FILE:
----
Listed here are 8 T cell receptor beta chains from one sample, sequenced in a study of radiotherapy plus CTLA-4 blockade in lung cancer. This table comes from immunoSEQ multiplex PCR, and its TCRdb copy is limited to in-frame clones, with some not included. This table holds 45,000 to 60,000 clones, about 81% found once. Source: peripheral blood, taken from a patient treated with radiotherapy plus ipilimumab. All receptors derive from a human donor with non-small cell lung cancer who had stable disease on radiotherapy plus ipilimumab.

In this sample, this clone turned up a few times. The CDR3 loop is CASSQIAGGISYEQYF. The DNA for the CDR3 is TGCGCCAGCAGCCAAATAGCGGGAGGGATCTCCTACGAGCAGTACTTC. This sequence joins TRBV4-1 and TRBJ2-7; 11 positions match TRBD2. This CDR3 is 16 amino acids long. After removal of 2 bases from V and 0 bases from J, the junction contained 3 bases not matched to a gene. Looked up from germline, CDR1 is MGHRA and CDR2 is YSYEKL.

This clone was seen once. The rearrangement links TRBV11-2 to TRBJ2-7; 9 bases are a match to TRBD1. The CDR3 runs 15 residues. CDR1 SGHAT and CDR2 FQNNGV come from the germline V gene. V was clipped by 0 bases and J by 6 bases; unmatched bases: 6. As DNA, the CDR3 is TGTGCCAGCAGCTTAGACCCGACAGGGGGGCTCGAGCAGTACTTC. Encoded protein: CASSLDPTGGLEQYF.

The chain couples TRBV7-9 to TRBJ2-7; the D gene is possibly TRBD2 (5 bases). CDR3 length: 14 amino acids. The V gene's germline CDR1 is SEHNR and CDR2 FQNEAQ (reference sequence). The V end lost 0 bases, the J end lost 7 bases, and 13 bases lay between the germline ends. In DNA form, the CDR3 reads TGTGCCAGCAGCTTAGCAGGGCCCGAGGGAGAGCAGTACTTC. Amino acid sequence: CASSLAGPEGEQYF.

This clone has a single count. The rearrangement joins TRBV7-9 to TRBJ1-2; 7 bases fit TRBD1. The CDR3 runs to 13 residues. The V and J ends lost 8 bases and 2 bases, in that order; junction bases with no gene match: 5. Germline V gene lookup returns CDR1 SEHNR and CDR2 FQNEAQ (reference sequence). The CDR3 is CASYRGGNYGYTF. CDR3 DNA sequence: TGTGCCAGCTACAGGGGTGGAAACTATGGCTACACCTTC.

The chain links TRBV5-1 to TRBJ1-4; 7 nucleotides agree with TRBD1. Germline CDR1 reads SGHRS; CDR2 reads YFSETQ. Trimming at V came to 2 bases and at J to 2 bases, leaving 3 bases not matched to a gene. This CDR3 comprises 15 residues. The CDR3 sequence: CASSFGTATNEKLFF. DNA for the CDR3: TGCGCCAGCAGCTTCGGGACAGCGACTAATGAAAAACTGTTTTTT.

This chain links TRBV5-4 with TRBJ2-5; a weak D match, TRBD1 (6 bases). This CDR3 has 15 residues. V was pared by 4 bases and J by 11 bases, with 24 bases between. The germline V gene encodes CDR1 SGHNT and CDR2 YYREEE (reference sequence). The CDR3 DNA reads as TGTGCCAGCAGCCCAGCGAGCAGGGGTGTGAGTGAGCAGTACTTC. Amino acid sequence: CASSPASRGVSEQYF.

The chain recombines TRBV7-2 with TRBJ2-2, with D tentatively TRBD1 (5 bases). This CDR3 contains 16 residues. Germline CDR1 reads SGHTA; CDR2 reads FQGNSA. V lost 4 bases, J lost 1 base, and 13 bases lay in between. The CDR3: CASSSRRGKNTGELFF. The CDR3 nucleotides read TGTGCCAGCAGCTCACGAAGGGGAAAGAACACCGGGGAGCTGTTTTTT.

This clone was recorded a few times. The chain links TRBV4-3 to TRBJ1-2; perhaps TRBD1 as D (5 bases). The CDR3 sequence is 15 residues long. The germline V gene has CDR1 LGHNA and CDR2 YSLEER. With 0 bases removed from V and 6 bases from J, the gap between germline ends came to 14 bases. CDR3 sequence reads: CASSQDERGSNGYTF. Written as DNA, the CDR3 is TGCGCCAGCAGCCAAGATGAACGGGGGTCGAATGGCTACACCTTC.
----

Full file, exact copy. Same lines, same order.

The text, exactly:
Listed here are 8 T cell receptor beta chains from one sample, sequenced in a study of radiotherapy plus CTLA-4 blockade in lung cancer. This table comes from immunoSEQ multiplex PCR, and its TCRdb copy is limited to in-frame clones, with some not included. This table holds 45,000 to 60,000 clones, about 81% found once. Source: peripheral blood, taken from a patient treated with radiotherapy plus ipilimumab. All receptors derive from a human donor with non-small cell lung cancer who had stable disease on radiotherapy plus ipilimumab.

In this sample, this clone turned up a few times. The CDR3 loop is CASSQIAGGISYEQYF. The DNA for the CDR3 is TGCGCCAGCAGCCAAATAGCGGGAGGGATCTCCTACGAGCAGTACTTC. This sequence joins TRBV4-1 and TRBJ2-7; 11 positions match TRBD2. This CDR3 is 16 amino acids long. After removal of 2 bases from V and 0 bases from J, the junction contained 3 bases not matched to a gene. Looked up from germline, CDR1 is MGHRA and CDR2 is YSYEKL.

This clone was seen once. The rearrangement links TRBV11-2 to TRBJ2-7; 9 bases are a match to TRBD1. The CDR3 runs 15 residues. CDR1 SGHAT and CDR2 FQNNGV come from the germline V gene. V was clipped by 0 bases and J by 6 bases; unmatched bases: 6. As DNA, the CDR3 is TGTGCCAGCAGCTTAGACCCGACAGGGGGGCTCGAGCAGTACTTC. Encoded protein: CASSLDPTGGLEQYF.

The chain couples TRBV7-9 to TRBJ2-7; the D gene is possibly TRBD2 (5 bases). CDR3 length: 14 amino acids. The V gene's germline CDR1 is SEHNR and CDR2 FQNEAQ (reference sequence). The V end lost 0 bases, the J end lost 7 bases, and 13 bases lay between the germline ends. In DNA form, the CDR3 reads TGTGCCAGCAGCTTAGCAGGGCCCGAGGGAGAGCAGTACTTC. Amino acid sequence: CASSLAGPEGEQYF.

This clone has a single count. The rearrangement joins TRBV7-9 to TRBJ1-2; 7 bases fit TRBD1. The CDR3 runs to 13 residues. The V and J ends lost 8 bases and 2 bases, in that order; junction bases with no gene match: 5. Germline V gene lookup returns CDR1 SEHNR and CDR2 FQNEAQ (reference sequence). The CDR3 is CASYRGGNYGYTF. CDR3 DNA sequence: TGTGCCAGCTACAGGGGTGGAAACTATGGCTACACCTTC.

The chain links TRBV5-1 to TRBJ1-4; 7 nucleotides agree with TRBD1. Germline CDR1 reads SGHRS; CDR2 reads YFSETQ. Trimming at V came to 2 bases and at J to 2 bases, leaving 3 bases not matched to a gene. This CDR3 comprises 15 residues. The CDR3 sequence: CASSFGTATNEKLFF. DNA for the CDR3: TGCGCCAGCAGCTTCGGGACAGCGACTAATGAAAAACTGTTTTTT.

This chain links TRBV5-4 with TRBJ2-5; a weak D match, TRBD1 (6 bases). This CDR3 has 15 residues. V was pared by 4 bases and J by 11 bases, with 24 bases between. The germline V gene encodes CDR1 SGHNT and CDR2 YYREEE (reference sequence). The CDR3 DNA reads as TGTGCCAGCAGCCCAGCGAGCAGGGGTGTGAGTGAGCAGTACTTC. Amino acid sequence: CASSPASRGVSEQYF.

The chain recombines TRBV7-2 with TRBJ2-2, with D tentatively TRBD1 (5 bases). This CDR3 contains 16 residues. Germline CDR1 reads SGHTA; CDR2 reads FQGNSA. V lost 4 bases, J lost 1 base, and 13 bases lay in between. The CDR3: CASSSRRGKNTGELFF. The CDR3 nucleotides read TGTGCCAGCAGCTCACGAAGGGGAAAGAACACCGGGGAGCTGTTTTTT.

This clone was recorded a few times. The chain links TRBV4-3 to TRBJ1-2; perhaps TRBD1 as D (5 bases). The CDR3 sequence is 15 residues long. The germline V gene has CDR1 LGHNA and CDR2 YSLEER. With 0 bases removed from V and 6 bases from J, the gap between germline ends came to 14 bases. CDR3 sequence reads: CASSQDERGSNGYTF. Written as DNA, the CDR3 is TGCGCCAGCAGCCAAGATGAACGGGGGTCGAATGGCTACACCTTC.